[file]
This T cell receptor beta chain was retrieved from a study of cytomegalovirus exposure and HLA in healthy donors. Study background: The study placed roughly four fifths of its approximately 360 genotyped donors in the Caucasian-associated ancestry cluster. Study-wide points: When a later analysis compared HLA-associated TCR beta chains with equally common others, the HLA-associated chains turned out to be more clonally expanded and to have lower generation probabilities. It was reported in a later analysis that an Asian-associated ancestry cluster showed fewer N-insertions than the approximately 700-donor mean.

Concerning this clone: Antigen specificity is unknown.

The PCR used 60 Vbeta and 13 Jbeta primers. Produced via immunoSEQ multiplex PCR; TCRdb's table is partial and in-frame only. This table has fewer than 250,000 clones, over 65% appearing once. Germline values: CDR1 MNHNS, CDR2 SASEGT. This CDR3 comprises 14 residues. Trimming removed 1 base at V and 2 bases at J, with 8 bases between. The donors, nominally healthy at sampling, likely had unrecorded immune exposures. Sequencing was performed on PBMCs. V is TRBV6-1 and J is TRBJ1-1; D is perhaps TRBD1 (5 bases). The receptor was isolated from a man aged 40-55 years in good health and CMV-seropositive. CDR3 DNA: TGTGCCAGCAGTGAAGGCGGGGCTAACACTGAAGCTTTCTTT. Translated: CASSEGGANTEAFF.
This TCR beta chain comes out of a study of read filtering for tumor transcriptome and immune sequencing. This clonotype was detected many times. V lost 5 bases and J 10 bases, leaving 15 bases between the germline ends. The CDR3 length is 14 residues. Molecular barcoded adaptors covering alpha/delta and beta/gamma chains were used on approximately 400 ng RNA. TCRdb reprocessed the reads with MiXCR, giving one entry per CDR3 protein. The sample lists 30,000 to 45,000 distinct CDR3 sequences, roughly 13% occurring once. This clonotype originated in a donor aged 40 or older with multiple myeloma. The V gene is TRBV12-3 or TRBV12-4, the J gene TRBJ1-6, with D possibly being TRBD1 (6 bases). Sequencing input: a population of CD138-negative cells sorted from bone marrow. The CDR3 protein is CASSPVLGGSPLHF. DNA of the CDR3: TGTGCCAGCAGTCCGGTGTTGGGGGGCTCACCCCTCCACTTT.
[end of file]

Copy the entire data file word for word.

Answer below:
This T cell receptor beta chain was retrieved from a study of cytomegalovirus exposure and HLA in healthy donors. Study background: The study placed roughly four fifths of its approximately 360 genotyped donors in the Caucasian-associated ancestry cluster. Study-wide points: When a later analysis compared HLA-associated TCR beta chains with equally common others, the HLA-associated chains turned out to be more clonally expanded and to have lower generation probabilities. It was reported in a later analysis that an Asian-associated ancestry cluster showed fewer N-insertions than the approximately 700-donor mean.

Concerning this clone: Antigen specificity is unknown.

The PCR used 60 Vbeta and 13 Jbeta primers. Produced via immunoSEQ multiplex PCR; TCRdb's table is partial and in-frame only. This table has fewer than 250,000 clones, over 65% appearing once. Germline values: CDR1 MNHNS, CDR2 SASEGT. This CDR3 comprises 14 residues. Trimming removed 1 base at V and 2 bases at J, with 8 bases between. The donors, nominally healthy at sampling, likely had unrecorded immune exposures. Sequencing was performed on PBMCs. V is TRBV6-1 and J is TRBJ1-1; D is perhaps TRBD1 (5 bases). The receptor was isolated from a man aged 40-55 years in good health and CMV-seropositive. CDR3 DNA: TGTGCCAGCAGTGAAGGCGGGGCTAACACTGAAGCTTTCTTT. Translated: CASSEGGANTEAFF.
This TCR beta chain comes out of a study of read filtering for tumor transcriptome and immune sequencing. This clonotype was detected many times. V lost 5 bases and J 10 bases, leaving 15 bases between the germline ends. The CDR3 length is 14 residues. Molecular barcoded adaptors covering alpha/delta and beta/gamma chains were used on approximately 400 ng RNA. TCRdb reprocessed the reads with MiXCR, giving one entry per CDR3 protein. The sample lists 30,000 to 45,000 distinct CDR3 sequences, roughly 13% occurring once. This clonotype originated in a donor aged 40 or older with multiple myeloma. The V gene is TRBV12-3 or TRBV12-4, the J gene TRBJ1-6, with D possibly being TRBD1 (6 bases). Sequencing input: a population of CD138-negative cells sorted from bone marrow. The CDR3 protein is CASSPVLGGSPLHF. DNA of the CDR3: TGTGCCAGCAGTCCGGTGTTGGGGGGCTCACCCCTCCACTTT.